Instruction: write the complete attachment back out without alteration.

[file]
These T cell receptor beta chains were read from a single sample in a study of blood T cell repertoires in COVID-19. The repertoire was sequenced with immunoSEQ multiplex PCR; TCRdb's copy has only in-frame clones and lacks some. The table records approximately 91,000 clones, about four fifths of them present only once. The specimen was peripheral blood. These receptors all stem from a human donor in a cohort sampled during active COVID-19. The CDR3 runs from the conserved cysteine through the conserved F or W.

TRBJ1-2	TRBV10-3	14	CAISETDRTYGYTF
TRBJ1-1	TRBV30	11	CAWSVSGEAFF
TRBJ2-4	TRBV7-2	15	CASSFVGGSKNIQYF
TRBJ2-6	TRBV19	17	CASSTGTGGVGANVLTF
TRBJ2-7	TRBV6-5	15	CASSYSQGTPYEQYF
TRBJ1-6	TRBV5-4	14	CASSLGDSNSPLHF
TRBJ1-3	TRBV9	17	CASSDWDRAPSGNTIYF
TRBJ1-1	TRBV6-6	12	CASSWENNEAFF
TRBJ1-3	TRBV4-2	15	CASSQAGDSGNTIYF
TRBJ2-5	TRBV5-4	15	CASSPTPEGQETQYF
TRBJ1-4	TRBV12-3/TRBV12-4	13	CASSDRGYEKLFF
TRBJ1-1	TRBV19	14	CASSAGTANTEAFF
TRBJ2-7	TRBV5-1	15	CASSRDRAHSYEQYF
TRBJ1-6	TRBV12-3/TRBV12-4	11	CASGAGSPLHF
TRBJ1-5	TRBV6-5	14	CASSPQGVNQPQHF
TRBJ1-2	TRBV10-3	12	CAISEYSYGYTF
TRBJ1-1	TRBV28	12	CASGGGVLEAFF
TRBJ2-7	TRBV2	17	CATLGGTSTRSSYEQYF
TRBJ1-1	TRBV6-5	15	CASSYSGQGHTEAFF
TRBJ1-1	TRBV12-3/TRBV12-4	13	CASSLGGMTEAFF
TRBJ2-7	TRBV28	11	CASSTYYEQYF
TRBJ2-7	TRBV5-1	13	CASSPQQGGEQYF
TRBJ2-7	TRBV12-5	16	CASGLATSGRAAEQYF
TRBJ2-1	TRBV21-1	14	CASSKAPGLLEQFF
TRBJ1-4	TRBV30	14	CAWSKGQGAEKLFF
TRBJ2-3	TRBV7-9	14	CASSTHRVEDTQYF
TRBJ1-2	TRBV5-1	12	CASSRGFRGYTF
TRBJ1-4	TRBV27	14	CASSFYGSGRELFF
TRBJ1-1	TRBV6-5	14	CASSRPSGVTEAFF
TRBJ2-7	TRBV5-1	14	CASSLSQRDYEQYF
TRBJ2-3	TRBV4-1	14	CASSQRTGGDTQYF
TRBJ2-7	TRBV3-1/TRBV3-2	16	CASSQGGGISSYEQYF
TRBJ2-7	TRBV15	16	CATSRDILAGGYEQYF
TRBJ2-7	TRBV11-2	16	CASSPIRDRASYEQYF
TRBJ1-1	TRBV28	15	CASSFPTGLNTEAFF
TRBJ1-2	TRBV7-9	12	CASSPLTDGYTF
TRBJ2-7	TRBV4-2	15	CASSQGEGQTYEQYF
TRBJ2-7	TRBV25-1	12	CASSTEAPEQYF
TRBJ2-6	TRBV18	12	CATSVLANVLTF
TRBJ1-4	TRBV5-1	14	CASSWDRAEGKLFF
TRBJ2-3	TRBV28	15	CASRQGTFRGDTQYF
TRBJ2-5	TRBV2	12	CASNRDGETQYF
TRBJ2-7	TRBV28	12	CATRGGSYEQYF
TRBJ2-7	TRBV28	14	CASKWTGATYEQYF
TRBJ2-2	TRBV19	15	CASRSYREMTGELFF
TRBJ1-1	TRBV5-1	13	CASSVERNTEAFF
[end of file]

These T cell receptor beta chains were read from a single sample in a study of blood T cell repertoires in COVID-19. The repertoire was sequenced with immunoSEQ multiplex PCR; TCRdb's copy has only in-frame clones and lacks some. The table records approximately 91,000 clones, about four fifths of them present only once. The specimen was peripheral blood. These receptors all stem from a human donor in a cohort sampled during active COVID-19. The CDR3 runs from the conserved cysteine through the conserved F or W.

TRBJ1-2	TRBV10-3	14	CAISETDRTYGYTF
TRBJ1-1	TRBV30	11	CAWSVSGEAFF
TRBJ2-4	TRBV7-2	15	CASSFVGGSKNIQYF
TRBJ2-6	TRBV19	17	CASSTGTGGVGANVLTF
TRBJ2-7	TRBV6-5	15	CASSYSQGTPYEQYF
TRBJ1-6	TRBV5-4	14	CASSLGDSNSPLHF
TRBJ1-3	TRBV9	17	CASSDWDRAPSGNTIYF
TRBJ1-1	TRBV6-6	12	CASSWENNEAFF
TRBJ1-3	TRBV4-2	15	CASSQAGDSGNTIYF
TRBJ2-5	TRBV5-4	15	CASSPTPEGQETQYF
TRBJ1-4	TRBV12-3/TRBV12-4	13	CASSDRGYEKLFF
TRBJ1-1	TRBV19	14	CASSAGTANTEAFF
TRBJ2-7	TRBV5-1	15	CASSRDRAHSYEQYF
TRBJ1-6	TRBV12-3/TRBV12-4	11	CASGAGSPLHF
TRBJ1-5	TRBV6-5	14	CASSPQGVNQPQHF
TRBJ1-2	TRBV10-3	12	CAISEYSYGYTF
TRBJ1-1	TRBV28	12	CASGGGVLEAFF
TRBJ2-7	TRBV2	17	CATLGGTSTRSSYEQYF
TRBJ1-1	TRBV6-5	15	CASSYSGQGHTEAFF
TRBJ1-1	TRBV12-3/TRBV12-4	13	CASSLGGMTEAFF
TRBJ2-7	TRBV28	11	CASSTYYEQYF
TRBJ2-7	TRBV5-1	13	CASSPQQGGEQYF
TRBJ2-7	TRBV12-5	16	CASGLATSGRAAEQYF
TRBJ2-1	TRBV21-1	14	CASSKAPGLLEQFF
TRBJ1-4	TRBV30	14	CAWSKGQGAEKLFF
TRBJ2-3	TRBV7-9	14	CASSTHRVEDTQYF
TRBJ1-2	TRBV5-1	12	CASSRGFRGYTF
TRBJ1-4	TRBV27	14	CASSFYGSGRELFF
TRBJ1-1	TRBV6-5	14	CASSRPSGVTEAFF
TRBJ2-7	TRBV5-1	14	CASSLSQRDYEQYF
TRBJ2-3	TRBV4-1	14	CASSQRTGGDTQYF
TRBJ2-7	TRBV3-1/TRBV3-2	16	CASSQGGGISSYEQYF
TRBJ2-7	TRBV15	16	CATSRDILAGGYEQYF
TRBJ2-7	TRBV11-2	16	CASSPIRDRASYEQYF
TRBJ1-1	TRBV28	15	CASSFPTGLNTEAFF
TRBJ1-2	TRBV7-9	12	CASSPLTDGYTF
TRBJ2-7	TRBV4-2	15	CASSQGEGQTYEQYF
TRBJ2-7	TRBV25-1	12	CASSTEAPEQYF
TRBJ2-6	TRBV18	12	CATSVLANVLTF
TRBJ1-4	TRBV5-1	14	CASSWDRAEGKLFF
TRBJ2-3	TRBV28	15	CASRQGTFRGDTQYF
TRBJ2-5	TRBV2	12	CASNRDGETQYF
TRBJ2-7	TRBV28	12	CATRGGSYEQYF
TRBJ2-7	TRBV28	14	CASKWTGATYEQYF
TRBJ2-2	TRBV19	15	CASRSYREMTGELFF
TRBJ1-1	TRBV5-1	13	CASSVERNTEAFF